PRINCETON, NJ -- An analysis of daily Gallup polling shows a drop of 2.1 percentage points in net new hiring activity in the U.S. economy from January to February 2008.
Survey Data Suggest Weak Job Growth
On Wednesday, an employment report from ADP Employer Services showed that private companies in the United States reduced their payrolls in February. While the ADP employer survey has not always been an accurate predictor of future job growth, Gallup's new jobs data lead to a similar conclusion: job growth probably declined at least slightly in February.
Gallup's net new hiring activity measure fell 2.1 percentage points in February. The measure is based on employees' perceptions of hiring and firing activity at their places of employment. It shows that employees were slightly more likely to see their employers reducing their net hiring activity in February than was the case in January. The biggest drops were in the Midwest, where perceptions of employment activity fell 4.4 points, and in the East, where net new hiring fell 2.7 points. Smaller net new hiring declines took place in the South (-1.0 points) and the West (-0.7 points).
New Hiring Activity Declines and Layoffs Increase
Gallup has been tracking net new hiring activity on a daily basis since the beginning of January 2008. In order to calculate this measure, Gallup asks employees whether their employers are hiring new people and expanding the size of their workforces, not changing the size of their workforces, or letting people go and reducing the size of their workforces. Net new hiring activity is computed by subtracting the percentage of employers letting people go from the percentage hiring new employees.
The percentage of employees saying their employers are hiring new people declined slightly from 39.8% in January to 38.5% in February. These calculations are based on more than 15,000 interviews conducted in January and more than 8,000 interviews conducted in February. This Gallup measure is new, and shows a net positive reading even in the current negative economic climate and even as overall U.S. employment declines. Companies are continuously hiring, and employees often find it difficult to differentiate hiring for new jobs from hiring to replace employee turnover.
At the same time, the percentage of employees saying their employers are letting people go increased from 13.7% in January to 14.5% in February. Again, this reading could be influenced by downsizing within some part of a company while the company overall is actually increasing the size of its workforce.
Of course, the importance of measuring these two areas despite some of their limitations involves trending and regional comparisons. By subtracting the percentage of employers letting people go from the percentage hiring, a measure of net new hiring activity is derived that can be analyzed and monitored over time. As a result, less emphasis is placed on the overall absolute levels of "hiring" or "letting people go," or the net of these two measures, and more emphasis is given to the change in net new hiring activity over time and across regions over time. Therefore, while net new hiring activity equaled 26.1% in January and 24.0% in February, the important finding involves the drop of 2.1 points in this overall activity level.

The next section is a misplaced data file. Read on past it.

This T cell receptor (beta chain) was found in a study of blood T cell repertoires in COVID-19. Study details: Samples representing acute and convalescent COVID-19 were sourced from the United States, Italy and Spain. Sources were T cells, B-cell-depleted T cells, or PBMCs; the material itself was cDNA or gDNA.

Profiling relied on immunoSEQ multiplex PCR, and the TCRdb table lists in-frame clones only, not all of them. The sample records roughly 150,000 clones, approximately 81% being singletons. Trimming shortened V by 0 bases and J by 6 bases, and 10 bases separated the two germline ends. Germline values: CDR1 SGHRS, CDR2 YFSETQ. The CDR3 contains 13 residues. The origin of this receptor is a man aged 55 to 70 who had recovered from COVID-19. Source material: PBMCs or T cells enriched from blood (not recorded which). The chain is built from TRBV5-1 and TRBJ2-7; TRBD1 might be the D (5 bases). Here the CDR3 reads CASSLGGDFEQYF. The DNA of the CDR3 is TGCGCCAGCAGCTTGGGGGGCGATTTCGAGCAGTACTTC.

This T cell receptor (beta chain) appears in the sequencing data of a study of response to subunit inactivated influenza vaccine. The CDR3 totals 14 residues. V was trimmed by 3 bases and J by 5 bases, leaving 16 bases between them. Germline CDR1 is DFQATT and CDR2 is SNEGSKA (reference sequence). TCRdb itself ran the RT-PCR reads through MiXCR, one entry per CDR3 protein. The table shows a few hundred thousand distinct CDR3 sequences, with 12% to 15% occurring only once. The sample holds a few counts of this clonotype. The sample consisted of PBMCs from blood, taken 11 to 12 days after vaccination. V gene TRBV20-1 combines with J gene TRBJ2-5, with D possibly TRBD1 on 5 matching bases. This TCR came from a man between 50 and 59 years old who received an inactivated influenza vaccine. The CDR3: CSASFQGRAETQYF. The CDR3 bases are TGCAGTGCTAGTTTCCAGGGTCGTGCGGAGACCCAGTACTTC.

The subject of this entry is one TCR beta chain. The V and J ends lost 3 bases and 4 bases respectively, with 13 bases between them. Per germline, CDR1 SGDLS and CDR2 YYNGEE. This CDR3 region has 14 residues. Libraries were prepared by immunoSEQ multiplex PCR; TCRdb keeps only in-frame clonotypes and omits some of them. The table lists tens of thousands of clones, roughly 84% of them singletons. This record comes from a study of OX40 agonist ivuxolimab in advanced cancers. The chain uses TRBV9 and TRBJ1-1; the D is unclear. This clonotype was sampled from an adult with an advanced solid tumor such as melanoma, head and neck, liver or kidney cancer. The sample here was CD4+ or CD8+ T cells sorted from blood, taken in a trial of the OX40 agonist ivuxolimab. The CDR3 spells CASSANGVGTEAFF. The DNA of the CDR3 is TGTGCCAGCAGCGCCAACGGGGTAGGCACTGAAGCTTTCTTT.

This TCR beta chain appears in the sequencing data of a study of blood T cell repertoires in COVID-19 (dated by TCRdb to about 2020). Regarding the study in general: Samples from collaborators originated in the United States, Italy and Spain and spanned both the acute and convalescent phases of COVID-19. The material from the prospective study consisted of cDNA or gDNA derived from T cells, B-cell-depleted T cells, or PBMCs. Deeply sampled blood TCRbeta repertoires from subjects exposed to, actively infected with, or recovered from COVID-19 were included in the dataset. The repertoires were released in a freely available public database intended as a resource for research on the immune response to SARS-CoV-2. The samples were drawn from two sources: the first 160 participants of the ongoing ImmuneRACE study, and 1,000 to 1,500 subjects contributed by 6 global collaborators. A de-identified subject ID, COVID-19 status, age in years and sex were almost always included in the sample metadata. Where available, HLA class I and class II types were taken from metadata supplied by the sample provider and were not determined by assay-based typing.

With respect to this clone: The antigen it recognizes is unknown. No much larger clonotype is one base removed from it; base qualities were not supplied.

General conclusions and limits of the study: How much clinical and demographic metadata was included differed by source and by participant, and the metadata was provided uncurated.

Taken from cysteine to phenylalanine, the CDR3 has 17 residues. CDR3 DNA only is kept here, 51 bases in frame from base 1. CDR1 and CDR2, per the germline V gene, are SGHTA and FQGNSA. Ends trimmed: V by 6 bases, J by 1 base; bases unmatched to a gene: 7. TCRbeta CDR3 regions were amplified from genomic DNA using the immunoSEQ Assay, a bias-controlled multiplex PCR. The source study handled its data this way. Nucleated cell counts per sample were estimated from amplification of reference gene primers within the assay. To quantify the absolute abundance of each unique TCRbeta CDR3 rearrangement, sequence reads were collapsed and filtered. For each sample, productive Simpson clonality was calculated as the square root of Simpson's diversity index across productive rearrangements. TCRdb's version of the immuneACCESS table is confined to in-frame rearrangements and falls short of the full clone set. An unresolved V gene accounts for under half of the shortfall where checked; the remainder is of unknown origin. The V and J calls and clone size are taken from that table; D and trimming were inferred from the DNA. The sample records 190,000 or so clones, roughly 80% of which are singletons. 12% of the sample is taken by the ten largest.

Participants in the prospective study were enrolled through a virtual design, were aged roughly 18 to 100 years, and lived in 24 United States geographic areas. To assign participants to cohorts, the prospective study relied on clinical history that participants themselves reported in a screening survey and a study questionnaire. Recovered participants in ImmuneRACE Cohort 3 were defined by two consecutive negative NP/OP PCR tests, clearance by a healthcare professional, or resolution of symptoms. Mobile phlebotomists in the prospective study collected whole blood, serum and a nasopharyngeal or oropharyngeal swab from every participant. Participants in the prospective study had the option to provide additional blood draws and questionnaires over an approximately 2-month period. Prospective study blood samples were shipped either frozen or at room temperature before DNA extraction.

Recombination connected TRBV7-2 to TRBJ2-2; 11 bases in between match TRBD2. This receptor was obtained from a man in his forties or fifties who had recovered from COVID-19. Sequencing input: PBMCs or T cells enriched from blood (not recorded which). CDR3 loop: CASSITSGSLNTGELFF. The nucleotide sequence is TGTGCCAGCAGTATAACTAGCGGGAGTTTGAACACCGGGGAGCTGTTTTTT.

Is the U.S. Economy Creating New Jobs?
On Friday morning, the Bureau of Labor Statistics (BLS) will issue a new jobs report. Of course, there has been a lot of bad economic news recently with all of the factors buffeting the U.S. economy, including surging oil and food prices, the credit crunch, the decline in the value of the U.S. dollar, falling housing prices, and signs consumers are pulling back on their non-essential purchases. Given such an economic backdrop, Friday's report takes on added significance because it could confirm or deny the recessionary nature of the current economic downturn, not to mention the need for the Fed to continue driving down interest rates.
As noted, Gallup's net new hiring activity estimates are based on large sample sizes involving more than 15,000 employees in January and more than 8,000 in February. The government's unemployment rate and the new job growth numbers reported by the BLS tend to be volatile and subject to substantial revisions over time. Given those facts, however, Gallup's daily monitoring of the U.S. jobs situation suggests that the unemployment rate has a reasonable probability of ticking up slightly in February while the number of new jobs created may have declined somewhat. Of course, given the brief history of Gallup's daily tracking of the employment outlook, its relationship to the government figures and other economic indicators is still being determined. Over time, the accuracy of Gallup's tracking data for predictive purposes should improve.
Gallup is interviewing no fewer than 1,000 U.S. adults nationwide each day during 2008. The economic questions analyzed in this report are asked of a random half-sample of respondents each day. The results reported here are based on combined data of more than 15,000 interviews conducted in January and more than 8,000 interviews in February. For results based on these samples, the maximum margin of sampling error is ±1 percentage point. In addition to sampling error, question wording and practical difficulties in conducting surveys can introduce error or bias into the findings of public opinion polls.